[Opinion] Christmas Spirit Gone Awry
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The holiday season is traditionally a time for good cheer, well wishes and fellowship. Season’s greetings, carols and decorations can make even the non-observant smile. Yet, in a new report issued by Jerusalem-based research institute NGO Monitor, “‘Tis The Season 2013: How Anti-Israel NGOs Manipulate Christmas,” a less-cheerful side of the Christmas season is revealed – a pattern of radical non-governmental organizations (NGOs) that exploit the holidays for politicized attacks against Israel.
As shown in the report, these NGOs expropriate traditional Christmas messages and symbols, using offensive, inflammatory, and often blatantly anti-Semitic rhetoric in Christmas carols, holiday cards, nativity scenes, verses, and prayers. These mediums are then used to promote anti-Israel themes and support Boycott Divestment and Sanctions (BDS) efforts.
This year, distorted stories, sermons, prayers, and the use of biblical figures, are especially prominent. These messages serve as alternative material for spiritual and educational purposes, making them especially pernicious. Indeed, the abuse of Christmas messages is part of a broad international campaign to introduce political warfare against Israel into churches. As seen in NGO Monitor’s “BDS in the Pews” project, Palestinian Christian NGOs consistently provide the theological and ideological frameworks for these attacks.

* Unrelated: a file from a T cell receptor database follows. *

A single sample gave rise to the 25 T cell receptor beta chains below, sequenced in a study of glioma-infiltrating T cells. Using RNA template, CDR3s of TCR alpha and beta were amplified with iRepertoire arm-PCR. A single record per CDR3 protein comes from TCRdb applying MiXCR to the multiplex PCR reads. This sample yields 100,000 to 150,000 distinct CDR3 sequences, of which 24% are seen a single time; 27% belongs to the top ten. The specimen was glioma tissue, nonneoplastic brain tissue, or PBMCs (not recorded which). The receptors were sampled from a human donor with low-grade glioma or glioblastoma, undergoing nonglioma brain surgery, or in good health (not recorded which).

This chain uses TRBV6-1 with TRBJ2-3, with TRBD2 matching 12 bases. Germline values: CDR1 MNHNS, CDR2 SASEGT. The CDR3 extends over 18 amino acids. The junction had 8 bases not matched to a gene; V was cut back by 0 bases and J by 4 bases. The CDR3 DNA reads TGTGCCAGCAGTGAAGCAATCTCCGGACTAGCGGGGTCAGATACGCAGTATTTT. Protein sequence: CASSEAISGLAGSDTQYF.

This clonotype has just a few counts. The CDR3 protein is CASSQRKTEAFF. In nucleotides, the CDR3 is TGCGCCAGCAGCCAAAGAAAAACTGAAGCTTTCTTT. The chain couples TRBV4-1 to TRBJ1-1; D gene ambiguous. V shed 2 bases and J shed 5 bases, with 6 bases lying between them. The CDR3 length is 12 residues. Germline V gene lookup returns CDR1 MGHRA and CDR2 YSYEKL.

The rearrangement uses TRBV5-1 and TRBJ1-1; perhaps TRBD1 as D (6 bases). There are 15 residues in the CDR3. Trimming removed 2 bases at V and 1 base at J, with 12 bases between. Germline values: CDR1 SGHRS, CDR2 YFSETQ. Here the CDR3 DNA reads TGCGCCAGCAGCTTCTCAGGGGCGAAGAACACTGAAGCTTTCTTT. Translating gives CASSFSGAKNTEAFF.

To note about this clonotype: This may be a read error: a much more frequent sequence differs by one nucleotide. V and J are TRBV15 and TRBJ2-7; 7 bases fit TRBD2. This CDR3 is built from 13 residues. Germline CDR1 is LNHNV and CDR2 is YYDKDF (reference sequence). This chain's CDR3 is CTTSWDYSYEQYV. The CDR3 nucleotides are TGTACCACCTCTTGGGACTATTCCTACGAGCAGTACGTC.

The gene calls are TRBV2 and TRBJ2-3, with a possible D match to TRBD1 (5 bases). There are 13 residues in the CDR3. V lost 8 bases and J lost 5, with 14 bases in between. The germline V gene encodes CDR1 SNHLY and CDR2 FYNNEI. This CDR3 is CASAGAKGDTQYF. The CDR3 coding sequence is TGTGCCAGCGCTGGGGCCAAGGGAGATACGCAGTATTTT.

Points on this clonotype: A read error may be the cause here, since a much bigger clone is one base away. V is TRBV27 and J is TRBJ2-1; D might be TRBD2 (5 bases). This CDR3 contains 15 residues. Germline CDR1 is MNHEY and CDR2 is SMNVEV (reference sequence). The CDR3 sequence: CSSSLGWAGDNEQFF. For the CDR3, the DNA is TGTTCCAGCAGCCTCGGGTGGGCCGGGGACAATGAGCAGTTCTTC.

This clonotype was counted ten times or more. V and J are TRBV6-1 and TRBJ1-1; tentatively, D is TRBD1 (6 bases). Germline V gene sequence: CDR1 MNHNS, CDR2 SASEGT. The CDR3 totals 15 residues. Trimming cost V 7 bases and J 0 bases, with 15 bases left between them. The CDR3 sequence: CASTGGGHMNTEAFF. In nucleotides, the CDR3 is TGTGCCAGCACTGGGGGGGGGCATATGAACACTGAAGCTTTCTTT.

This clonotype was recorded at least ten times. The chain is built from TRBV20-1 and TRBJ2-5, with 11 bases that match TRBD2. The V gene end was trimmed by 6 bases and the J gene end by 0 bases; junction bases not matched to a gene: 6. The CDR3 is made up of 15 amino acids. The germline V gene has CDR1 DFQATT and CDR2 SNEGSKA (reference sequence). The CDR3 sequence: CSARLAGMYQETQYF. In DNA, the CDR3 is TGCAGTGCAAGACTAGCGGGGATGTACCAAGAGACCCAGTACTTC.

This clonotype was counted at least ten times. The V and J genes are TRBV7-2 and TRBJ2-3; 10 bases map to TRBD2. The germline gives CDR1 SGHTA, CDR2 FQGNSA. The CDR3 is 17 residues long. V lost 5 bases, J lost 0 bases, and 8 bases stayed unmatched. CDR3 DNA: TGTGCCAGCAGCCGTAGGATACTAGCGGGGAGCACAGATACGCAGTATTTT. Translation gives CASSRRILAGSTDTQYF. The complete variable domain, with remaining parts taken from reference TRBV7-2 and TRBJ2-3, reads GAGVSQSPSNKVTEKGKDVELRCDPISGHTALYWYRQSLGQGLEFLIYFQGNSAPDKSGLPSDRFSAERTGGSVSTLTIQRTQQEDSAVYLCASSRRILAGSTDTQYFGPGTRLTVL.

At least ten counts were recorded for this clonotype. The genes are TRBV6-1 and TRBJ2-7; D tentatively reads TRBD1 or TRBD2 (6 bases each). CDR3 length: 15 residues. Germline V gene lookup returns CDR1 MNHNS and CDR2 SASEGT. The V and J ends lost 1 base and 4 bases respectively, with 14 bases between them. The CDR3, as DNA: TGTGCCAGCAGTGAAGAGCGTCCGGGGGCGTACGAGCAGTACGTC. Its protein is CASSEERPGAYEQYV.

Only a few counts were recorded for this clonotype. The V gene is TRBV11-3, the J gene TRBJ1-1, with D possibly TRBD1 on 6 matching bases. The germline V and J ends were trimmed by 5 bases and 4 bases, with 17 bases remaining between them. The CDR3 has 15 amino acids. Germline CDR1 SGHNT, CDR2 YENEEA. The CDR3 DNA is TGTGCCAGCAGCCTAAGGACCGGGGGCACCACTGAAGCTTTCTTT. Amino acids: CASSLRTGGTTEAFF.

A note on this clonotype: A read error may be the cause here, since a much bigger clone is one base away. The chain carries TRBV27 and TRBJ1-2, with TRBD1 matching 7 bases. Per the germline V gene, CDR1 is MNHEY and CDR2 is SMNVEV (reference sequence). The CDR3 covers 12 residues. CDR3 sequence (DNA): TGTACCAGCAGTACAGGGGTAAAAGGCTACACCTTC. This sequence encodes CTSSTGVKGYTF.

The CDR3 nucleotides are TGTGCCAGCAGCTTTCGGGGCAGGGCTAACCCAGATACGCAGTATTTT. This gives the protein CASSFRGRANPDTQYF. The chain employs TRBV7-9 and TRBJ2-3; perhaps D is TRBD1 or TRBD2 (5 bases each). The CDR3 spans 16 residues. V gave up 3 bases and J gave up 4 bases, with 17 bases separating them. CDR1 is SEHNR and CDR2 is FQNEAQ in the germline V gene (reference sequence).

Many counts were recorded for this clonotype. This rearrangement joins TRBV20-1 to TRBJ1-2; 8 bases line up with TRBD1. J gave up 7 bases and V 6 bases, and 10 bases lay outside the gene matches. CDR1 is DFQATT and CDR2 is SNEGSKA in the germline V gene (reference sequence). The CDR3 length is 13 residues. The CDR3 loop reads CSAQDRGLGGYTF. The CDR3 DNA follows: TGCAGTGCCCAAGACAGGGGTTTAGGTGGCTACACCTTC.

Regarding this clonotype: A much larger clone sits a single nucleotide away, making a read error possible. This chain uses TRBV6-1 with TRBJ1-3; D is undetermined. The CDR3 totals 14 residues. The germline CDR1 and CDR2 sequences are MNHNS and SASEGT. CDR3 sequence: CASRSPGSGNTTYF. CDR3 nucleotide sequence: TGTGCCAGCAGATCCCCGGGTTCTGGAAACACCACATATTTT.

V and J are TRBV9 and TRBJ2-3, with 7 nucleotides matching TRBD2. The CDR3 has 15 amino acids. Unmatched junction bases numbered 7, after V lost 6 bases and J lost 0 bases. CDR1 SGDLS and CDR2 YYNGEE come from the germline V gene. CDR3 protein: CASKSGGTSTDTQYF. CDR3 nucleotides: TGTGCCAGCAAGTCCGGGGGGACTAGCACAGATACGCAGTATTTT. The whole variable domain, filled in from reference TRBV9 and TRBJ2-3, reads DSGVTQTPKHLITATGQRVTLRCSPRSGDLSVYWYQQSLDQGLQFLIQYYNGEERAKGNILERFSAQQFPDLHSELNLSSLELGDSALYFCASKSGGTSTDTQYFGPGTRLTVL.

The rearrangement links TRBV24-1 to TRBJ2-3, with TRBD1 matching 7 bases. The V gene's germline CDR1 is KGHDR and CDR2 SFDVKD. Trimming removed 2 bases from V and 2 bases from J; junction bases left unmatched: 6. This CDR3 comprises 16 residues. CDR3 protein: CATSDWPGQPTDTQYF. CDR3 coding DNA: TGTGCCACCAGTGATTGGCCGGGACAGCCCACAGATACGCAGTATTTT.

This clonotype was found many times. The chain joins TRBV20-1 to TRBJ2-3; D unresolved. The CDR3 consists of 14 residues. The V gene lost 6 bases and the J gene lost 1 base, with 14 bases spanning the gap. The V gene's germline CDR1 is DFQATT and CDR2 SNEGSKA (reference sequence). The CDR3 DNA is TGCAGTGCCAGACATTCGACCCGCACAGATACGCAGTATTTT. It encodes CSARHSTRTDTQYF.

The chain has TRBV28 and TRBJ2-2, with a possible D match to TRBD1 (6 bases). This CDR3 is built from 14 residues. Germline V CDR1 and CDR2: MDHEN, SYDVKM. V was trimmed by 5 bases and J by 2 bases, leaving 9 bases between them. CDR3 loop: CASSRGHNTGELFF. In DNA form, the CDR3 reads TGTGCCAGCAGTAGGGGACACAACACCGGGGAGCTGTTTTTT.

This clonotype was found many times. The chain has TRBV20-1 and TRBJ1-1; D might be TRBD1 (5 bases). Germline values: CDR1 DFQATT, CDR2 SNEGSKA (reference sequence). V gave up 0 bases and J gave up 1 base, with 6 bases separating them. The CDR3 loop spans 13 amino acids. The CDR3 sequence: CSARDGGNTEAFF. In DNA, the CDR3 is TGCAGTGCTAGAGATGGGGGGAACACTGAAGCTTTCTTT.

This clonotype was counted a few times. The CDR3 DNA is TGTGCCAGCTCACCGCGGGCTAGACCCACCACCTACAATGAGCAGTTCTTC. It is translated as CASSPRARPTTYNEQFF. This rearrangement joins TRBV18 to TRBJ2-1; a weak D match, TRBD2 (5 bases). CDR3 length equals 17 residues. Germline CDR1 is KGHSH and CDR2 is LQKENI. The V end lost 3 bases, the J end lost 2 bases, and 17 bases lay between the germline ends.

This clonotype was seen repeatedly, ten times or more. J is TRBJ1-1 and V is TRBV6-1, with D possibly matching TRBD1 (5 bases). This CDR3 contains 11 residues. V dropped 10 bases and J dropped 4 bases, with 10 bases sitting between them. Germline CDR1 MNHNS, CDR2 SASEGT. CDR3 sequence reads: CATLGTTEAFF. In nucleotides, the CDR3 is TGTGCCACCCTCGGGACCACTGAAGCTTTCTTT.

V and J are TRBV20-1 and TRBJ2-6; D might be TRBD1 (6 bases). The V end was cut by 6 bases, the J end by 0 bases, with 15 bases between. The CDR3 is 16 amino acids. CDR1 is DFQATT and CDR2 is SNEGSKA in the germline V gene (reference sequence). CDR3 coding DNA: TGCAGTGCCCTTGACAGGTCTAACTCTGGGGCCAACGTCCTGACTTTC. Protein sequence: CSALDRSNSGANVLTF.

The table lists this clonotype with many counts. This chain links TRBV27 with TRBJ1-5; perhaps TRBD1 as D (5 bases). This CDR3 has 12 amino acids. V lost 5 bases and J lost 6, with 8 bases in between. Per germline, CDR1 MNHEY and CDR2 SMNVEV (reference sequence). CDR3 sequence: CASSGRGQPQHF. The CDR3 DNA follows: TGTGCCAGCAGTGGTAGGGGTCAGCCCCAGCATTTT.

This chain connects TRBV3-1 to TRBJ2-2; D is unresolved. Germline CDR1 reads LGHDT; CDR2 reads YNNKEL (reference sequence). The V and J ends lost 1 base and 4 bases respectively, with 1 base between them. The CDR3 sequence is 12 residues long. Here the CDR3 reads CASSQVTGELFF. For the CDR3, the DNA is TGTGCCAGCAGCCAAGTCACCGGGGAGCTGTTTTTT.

These statements describe a one-sided version of the current political reality, conspicuously omitting the context of deadly terrorism and other violence against Israelis. Many of the NGOs use the image of the Israeli security barrier, in particular surrounding Bethlehem, in their holiday cards and messages, entirely ignoring the role this structure has played in preventing deadly terror attacks against Israeli civilians.
These depictions, messages, and attacks, not only serve to misrepresent a complex political context. They also hijack the messages and warm feelings engendered by Christmas, debasing the very meaning of the holiday.
Avigail Sugarman is deputy editor at the Research Department of NGO Monitor